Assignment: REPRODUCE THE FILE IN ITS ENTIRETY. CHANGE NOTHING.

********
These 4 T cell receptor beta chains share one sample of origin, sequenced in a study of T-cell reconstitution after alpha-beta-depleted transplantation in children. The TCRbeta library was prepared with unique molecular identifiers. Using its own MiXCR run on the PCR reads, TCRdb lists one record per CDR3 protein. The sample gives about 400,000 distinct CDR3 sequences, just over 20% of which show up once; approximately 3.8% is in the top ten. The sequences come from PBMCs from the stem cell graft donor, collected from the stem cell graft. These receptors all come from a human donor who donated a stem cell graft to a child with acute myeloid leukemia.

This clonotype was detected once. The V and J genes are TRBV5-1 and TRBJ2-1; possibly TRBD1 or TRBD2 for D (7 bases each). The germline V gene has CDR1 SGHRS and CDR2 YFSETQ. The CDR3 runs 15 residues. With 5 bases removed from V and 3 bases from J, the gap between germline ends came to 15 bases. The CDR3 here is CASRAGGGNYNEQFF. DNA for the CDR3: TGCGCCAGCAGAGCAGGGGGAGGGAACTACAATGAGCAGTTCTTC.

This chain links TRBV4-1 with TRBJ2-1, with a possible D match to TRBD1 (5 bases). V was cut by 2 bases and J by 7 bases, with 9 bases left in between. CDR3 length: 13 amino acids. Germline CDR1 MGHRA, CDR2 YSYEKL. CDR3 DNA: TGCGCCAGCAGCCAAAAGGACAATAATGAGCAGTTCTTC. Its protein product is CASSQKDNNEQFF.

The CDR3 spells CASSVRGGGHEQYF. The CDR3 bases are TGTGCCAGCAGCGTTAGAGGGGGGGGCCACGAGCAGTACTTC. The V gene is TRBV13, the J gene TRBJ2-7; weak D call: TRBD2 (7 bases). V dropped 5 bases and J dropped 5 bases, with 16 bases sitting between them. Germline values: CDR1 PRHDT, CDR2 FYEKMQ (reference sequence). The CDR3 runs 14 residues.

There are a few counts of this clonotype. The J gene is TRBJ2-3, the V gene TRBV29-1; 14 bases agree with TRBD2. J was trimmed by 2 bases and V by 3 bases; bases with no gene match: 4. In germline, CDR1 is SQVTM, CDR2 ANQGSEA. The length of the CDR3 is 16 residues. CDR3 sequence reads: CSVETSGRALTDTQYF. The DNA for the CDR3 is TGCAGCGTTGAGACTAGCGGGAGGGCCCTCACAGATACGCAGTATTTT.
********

These 4 T cell receptor beta chains share one sample of origin, sequenced in a study of T-cell reconstitution after alpha-beta-depleted transplantation in children. The TCRbeta library was prepared with unique molecular identifiers. Using its own MiXCR run on the PCR reads, TCRdb lists one record per CDR3 protein. The sample gives about 400,000 distinct CDR3 sequences, just over 20% of which show up once; approximately 3.8% is in the top ten. The sequences come from PBMCs from the stem cell graft donor, collected from the stem cell graft. These receptors all come from a human donor who donated a stem cell graft to a child with acute myeloid leukemia.

This clonotype was detected once. The V and J genes are TRBV5-1 and TRBJ2-1; possibly TRBD1 or TRBD2 for D (7 bases each). The germline V gene has CDR1 SGHRS and CDR2 YFSETQ. The CDR3 runs 15 residues. With 5 bases removed from V and 3 bases from J, the gap between germline ends came to 15 bases. The CDR3 here is CASRAGGGNYNEQFF. DNA for the CDR3: TGCGCCAGCAGAGCAGGGGGAGGGAACTACAATGAGCAGTTCTTC.

This chain links TRBV4-1 with TRBJ2-1, with a possible D match to TRBD1 (5 bases). V was cut by 2 bases and J by 7 bases, with 9 bases left in between. CDR3 length: 13 amino acids. Germline CDR1 MGHRA, CDR2 YSYEKL. CDR3 DNA: TGCGCCAGCAGCCAAAAGGACAATAATGAGCAGTTCTTC. Its protein product is CASSQKDNNEQFF.

The CDR3 spells CASSVRGGGHEQYF. The CDR3 bases are TGTGCCAGCAGCGTTAGAGGGGGGGGCCACGAGCAGTACTTC. The V gene is TRBV13, the J gene TRBJ2-7; weak D call: TRBD2 (7 bases). V dropped 5 bases and J dropped 5 bases, with 16 bases sitting between them. Germline values: CDR1 PRHDT, CDR2 FYEKMQ (reference sequence). The CDR3 runs 14 residues.

There are a few counts of this clonotype. The J gene is TRBJ2-3, the V gene TRBV29-1; 14 bases agree with TRBD2. J was trimmed by 2 bases and V by 3 bases; bases with no gene match: 4. In germline, CDR1 is SQVTM, CDR2 ANQGSEA. The length of the CDR3 is 16 residues. CDR3 sequence reads: CSVETSGRALTDTQYF. The DNA for the CDR3 is TGCAGCGTTGAGACTAGCGGGAGGGCCCTCACAGATACGCAGTATTTT.